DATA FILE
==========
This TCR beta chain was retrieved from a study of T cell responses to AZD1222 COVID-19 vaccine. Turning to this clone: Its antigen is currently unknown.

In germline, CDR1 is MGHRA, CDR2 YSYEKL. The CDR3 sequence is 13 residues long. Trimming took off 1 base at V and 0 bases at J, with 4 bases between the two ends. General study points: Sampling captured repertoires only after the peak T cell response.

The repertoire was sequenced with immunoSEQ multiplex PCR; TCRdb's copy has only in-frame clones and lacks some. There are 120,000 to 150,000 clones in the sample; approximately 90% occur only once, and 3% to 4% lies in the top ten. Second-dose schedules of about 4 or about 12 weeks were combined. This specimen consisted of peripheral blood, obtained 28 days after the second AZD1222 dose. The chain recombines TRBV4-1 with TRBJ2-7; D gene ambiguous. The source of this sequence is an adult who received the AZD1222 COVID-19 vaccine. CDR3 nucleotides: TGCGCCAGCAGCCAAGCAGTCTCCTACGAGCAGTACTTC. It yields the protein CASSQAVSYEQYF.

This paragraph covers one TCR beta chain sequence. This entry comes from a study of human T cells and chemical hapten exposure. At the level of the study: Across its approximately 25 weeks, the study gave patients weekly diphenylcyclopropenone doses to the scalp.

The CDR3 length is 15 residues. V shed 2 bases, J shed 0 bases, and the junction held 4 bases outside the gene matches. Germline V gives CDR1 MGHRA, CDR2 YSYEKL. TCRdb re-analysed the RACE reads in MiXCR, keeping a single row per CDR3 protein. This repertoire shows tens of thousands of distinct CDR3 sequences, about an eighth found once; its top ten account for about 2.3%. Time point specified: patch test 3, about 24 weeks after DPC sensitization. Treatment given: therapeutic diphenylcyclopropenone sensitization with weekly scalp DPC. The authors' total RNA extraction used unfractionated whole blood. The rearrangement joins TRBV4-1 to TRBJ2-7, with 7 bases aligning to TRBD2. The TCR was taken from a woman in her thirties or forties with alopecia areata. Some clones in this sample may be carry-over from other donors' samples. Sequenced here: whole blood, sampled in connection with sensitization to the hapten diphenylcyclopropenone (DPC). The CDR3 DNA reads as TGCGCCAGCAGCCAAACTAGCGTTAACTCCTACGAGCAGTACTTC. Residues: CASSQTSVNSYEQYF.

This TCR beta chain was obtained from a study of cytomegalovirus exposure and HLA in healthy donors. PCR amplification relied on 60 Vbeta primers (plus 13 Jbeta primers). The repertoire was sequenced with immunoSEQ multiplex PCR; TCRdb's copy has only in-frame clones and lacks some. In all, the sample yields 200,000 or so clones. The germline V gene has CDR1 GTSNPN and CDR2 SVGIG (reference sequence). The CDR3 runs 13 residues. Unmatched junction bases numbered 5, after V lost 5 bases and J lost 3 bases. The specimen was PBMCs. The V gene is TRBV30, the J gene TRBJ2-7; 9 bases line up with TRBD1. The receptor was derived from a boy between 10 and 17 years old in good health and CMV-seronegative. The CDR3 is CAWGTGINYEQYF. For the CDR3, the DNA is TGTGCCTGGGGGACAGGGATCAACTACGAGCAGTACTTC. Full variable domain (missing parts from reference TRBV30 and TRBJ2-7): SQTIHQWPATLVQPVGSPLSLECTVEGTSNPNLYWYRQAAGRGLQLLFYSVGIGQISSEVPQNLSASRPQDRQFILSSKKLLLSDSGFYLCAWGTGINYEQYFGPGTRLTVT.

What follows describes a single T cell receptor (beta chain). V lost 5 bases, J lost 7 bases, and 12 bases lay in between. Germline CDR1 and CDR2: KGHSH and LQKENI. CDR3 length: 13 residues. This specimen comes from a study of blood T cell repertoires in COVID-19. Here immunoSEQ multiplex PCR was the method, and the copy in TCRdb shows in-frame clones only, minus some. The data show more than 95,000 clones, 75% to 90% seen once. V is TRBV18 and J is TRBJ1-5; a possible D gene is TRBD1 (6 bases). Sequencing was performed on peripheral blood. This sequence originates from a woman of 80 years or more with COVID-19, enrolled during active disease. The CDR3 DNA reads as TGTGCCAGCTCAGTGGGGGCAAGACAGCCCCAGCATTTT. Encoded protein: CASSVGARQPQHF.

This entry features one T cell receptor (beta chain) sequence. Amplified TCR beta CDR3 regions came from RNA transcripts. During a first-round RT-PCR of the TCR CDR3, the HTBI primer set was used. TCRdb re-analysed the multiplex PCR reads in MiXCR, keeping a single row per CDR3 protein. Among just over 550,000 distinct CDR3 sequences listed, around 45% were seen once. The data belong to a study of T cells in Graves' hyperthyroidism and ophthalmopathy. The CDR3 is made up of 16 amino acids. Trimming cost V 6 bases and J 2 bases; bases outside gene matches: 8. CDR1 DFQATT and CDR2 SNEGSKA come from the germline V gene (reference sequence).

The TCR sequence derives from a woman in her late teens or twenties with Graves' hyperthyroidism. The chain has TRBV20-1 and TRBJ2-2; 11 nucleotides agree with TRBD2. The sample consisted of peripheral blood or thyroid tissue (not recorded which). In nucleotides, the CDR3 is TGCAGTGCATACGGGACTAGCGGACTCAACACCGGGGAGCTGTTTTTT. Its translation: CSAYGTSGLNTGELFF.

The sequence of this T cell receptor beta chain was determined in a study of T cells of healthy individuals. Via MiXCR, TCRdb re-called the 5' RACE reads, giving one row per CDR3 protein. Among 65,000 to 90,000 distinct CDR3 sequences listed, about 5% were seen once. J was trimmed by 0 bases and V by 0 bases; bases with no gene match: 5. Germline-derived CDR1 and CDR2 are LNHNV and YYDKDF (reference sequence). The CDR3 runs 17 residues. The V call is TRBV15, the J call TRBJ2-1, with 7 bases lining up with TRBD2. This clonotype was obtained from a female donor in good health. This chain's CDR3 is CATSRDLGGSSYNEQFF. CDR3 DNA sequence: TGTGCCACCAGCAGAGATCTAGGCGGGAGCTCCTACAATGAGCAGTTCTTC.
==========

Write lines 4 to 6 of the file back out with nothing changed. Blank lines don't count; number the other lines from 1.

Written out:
This paragraph covers one TCR beta chain sequence. This entry comes from a study of human T cells and chemical hapten exposure. At the level of the study: Across its approximately 25 weeks, the study gave patients weekly diphenylcyclopropenone doses to the scalp.

The CDR3 length is 15 residues. V shed 2 bases, J shed 0 bases, and the junction held 4 bases outside the gene matches. Germline V gives CDR1 MGHRA, CDR2 YSYEKL. TCRdb re-analysed the RACE reads in MiXCR, keeping a single row per CDR3 protein. This repertoire shows tens of thousands of distinct CDR3 sequences, about an eighth found once; its top ten account for about 2.3%. Time point specified: patch test 3, about 24 weeks after DPC sensitization. Treatment given: therapeutic diphenylcyclopropenone sensitization with weekly scalp DPC. The authors' total RNA extraction used unfractionated whole blood. The rearrangement joins TRBV4-1 to TRBJ2-7, with 7 bases aligning to TRBD2. The TCR was taken from a woman in her thirties or forties with alopecia areata. Some clones in this sample may be carry-over from other donors' samples. Sequenced here: whole blood, sampled in connection with sensitization to the hapten diphenylcyclopropenone (DPC). The CDR3 DNA reads as TGCGCCAGCAGCCAAACTAGCGTTAACTCCTACGAGCAGTACTTC. Residues: CASSQTSVNSYEQYF.

This TCR beta chain was obtained from a study of cytomegalovirus exposure and HLA in healthy donors. PCR amplification relied on 60 Vbeta primers (plus 13 Jbeta primers). The repertoire was sequenced with immunoSEQ multiplex PCR; TCRdb's copy has only in-frame clones and lacks some. In all, the sample yields 200,000 or so clones. The germline V gene has CDR1 GTSNPN and CDR2 SVGIG (reference sequence). The CDR3 runs 13 residues. Unmatched junction bases numbered 5, after V lost 5 bases and J lost 3 bases. The specimen was PBMCs. The V gene is TRBV30, the J gene TRBJ2-7; 9 bases line up with TRBD1. The receptor was derived from a boy between 10 and 17 years old in good health and CMV-seronegative. The CDR3 is CAWGTGINYEQYF. For the CDR3, the DNA is TGTGCCTGGGGGACAGGGATCAACTACGAGCAGTACTTC. Full variable domain (missing parts from reference TRBV30 and TRBJ2-7): SQTIHQWPATLVQPVGSPLSLECTVEGTSNPNLYWYRQAAGRGLQLLFYSVGIGQISSEVPQNLSASRPQDRQFILSSKKLLLSDSGFYLCAWGTGINYEQYFGPGTRLTVT.